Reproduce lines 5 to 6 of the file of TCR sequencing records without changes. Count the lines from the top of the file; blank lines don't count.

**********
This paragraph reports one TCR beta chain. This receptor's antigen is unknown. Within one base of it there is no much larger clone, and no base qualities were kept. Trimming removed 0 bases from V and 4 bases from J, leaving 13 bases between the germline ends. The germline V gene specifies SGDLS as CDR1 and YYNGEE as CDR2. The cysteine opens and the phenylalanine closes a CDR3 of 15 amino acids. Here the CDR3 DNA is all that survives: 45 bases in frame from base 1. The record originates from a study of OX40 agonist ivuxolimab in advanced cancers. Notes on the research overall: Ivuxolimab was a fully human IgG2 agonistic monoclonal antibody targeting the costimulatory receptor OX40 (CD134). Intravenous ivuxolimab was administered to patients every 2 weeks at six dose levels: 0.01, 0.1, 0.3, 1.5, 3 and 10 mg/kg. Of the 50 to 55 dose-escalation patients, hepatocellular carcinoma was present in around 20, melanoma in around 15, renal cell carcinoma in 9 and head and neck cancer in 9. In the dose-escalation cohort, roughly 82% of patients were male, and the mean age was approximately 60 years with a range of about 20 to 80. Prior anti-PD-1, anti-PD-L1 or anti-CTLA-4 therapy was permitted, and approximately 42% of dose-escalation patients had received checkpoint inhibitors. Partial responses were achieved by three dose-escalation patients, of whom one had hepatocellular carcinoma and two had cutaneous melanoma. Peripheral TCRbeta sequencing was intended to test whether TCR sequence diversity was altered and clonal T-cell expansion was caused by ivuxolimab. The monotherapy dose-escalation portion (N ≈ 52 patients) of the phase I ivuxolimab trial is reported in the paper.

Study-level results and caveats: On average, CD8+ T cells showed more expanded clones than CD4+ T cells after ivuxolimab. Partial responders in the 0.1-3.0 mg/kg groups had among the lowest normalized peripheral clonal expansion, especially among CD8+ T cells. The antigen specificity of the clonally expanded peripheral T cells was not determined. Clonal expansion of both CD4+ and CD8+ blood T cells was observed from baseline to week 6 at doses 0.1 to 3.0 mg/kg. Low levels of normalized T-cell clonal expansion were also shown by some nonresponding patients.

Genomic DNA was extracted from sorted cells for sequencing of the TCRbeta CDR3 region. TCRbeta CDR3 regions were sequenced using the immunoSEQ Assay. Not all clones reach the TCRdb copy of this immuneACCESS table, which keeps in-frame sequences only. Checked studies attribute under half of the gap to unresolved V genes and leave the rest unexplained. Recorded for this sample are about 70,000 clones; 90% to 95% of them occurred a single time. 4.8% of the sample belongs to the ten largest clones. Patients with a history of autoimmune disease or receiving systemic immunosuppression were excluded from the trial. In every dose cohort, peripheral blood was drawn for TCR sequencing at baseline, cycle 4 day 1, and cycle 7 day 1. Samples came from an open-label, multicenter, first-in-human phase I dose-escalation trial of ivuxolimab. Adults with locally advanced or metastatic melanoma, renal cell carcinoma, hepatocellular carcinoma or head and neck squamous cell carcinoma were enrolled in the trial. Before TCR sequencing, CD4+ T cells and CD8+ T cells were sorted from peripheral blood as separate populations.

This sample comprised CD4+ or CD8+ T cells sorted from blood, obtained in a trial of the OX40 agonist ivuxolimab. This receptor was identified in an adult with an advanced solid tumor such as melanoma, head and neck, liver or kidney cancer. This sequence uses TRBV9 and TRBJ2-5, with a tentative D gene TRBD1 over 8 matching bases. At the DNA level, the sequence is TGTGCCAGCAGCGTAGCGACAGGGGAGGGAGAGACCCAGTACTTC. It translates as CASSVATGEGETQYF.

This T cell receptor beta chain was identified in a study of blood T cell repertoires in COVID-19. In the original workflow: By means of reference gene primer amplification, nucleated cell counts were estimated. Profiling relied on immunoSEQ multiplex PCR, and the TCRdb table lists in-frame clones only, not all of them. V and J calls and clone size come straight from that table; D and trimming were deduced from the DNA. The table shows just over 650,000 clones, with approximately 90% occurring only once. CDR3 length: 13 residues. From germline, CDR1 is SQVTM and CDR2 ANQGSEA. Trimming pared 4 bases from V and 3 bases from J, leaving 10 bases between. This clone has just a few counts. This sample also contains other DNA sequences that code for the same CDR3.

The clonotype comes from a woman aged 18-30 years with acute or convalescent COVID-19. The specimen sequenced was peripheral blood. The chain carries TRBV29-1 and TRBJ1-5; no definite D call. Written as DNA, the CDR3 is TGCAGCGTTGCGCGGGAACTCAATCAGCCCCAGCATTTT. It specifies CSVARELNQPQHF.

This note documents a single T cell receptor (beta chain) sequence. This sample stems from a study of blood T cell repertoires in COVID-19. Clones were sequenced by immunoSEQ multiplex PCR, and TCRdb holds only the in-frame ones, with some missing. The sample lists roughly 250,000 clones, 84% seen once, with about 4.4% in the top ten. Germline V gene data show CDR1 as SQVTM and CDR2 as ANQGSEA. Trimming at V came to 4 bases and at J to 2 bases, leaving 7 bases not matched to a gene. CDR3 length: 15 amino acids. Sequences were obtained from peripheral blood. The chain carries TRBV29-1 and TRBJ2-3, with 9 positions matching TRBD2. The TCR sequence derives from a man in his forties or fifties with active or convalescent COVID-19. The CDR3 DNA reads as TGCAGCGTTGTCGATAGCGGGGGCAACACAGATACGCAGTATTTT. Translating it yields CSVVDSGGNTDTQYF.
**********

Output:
This T cell receptor beta chain was identified in a study of blood T cell repertoires in COVID-19. In the original workflow: By means of reference gene primer amplification, nucleated cell counts were estimated. Profiling relied on immunoSEQ multiplex PCR, and the TCRdb table lists in-frame clones only, not all of them. V and J calls and clone size come straight from that table; D and trimming were deduced from the DNA. The table shows just over 650,000 clones, with approximately 90% occurring only once. CDR3 length: 13 residues. From germline, CDR1 is SQVTM and CDR2 ANQGSEA. Trimming pared 4 bases from V and 3 bases from J, leaving 10 bases between. This clone has just a few counts. This sample also contains other DNA sequences that code for the same CDR3.

The clonotype comes from a woman aged 18-30 years with acute or convalescent COVID-19. The specimen sequenced was peripheral blood. The chain carries TRBV29-1 and TRBJ1-5; no definite D call. Written as DNA, the CDR3 is TGCAGCGTTGCGCGGGAACTCAATCAGCCCCAGCATTTT. It specifies CSVARELNQPQHF.